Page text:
Changes to the GS must normally be authorized by either the president (via Executive Order) or by Congress (via legislation). Normally, the President directs annual across-the-board pay adjustments at the beginning of a calendar year after Congress has passed the annual appropriations legislation for the federal government.

Under FEPCA, the Bureau of Labor Statistics conducts annual surveys of wages and salaries paid to non-federal workers in designated locality pay areas. Surveys are used to determine the disparity, if any, between federal and non-federal pay in a given locality pay area. The Federal Salary Council (created by FEPCA) prepares recommendations concerning the composition of the designated locality pay areas and the annual comparability adjustment for each area, as well as an adjustment for all other workers outside these areas, referred to as "Rest of U.S.". The council's recommendations are transmitted to the President's Pay Agent (also created by FEPCA), which then establishes, modifies, or disestablishes individual locality pay areas and makes the final recommendation on pay adjustments to the president, who may either accept the agent's recommendations or (in effect) reject them through the submission of an alternative pay plan.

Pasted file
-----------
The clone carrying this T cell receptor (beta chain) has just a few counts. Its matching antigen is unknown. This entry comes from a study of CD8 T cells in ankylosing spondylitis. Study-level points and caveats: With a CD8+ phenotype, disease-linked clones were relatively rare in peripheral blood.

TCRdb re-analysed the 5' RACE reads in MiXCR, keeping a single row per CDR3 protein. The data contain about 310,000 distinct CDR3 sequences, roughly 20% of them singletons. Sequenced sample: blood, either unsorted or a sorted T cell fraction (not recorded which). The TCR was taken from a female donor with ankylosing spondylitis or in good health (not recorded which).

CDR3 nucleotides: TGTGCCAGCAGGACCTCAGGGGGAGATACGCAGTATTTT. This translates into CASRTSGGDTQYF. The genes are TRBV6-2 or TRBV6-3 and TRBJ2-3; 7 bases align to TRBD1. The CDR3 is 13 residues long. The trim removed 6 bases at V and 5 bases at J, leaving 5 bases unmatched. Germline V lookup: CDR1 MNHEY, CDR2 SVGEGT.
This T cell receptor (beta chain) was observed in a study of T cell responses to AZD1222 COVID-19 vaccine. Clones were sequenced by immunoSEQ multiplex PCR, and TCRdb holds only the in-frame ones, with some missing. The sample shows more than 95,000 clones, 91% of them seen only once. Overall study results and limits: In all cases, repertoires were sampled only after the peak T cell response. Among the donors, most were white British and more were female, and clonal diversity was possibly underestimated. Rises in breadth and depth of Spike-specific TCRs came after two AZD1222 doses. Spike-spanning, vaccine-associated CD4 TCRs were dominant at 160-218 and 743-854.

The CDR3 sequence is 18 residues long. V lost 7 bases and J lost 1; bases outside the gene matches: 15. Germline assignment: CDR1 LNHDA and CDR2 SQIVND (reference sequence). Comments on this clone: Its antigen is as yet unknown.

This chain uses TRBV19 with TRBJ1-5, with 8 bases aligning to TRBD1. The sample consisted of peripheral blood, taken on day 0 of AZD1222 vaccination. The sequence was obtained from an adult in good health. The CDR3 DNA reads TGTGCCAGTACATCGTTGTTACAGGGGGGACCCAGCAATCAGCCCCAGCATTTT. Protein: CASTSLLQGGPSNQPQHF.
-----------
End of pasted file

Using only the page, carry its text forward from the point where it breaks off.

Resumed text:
FEPCA also provides for an automatic annual across-the-board adjustment of GS pay rates. A common misconception is that the annual federal pay adjustments are determined according to cost of living fluctuations and other regional considerations. In fact, the across-the-board adjustments to the GS (but not locality pay) are determined according to the rise in the cost of employment as measured by the Department of Labor's Employment Cost Index, which does not necessarily correlate to the better-known Consumer Price Index, which tracks consumer prices.

Grade and step structureEdit

US Government Employees Pay Comparison

The GS is separated into 15 grades (GS-1, GS-2, etc. up to GS-15); each grade is separated into 10 steps. At one time, there were also three GS "supergrades" (GS-16, GS-17 and GS-18); these were eliminated under the provisions of the Civil Service Reform Act of 1978 and replaced by the Senior Executive Service and the more recent Senior Level (non-supervisory) pay scale.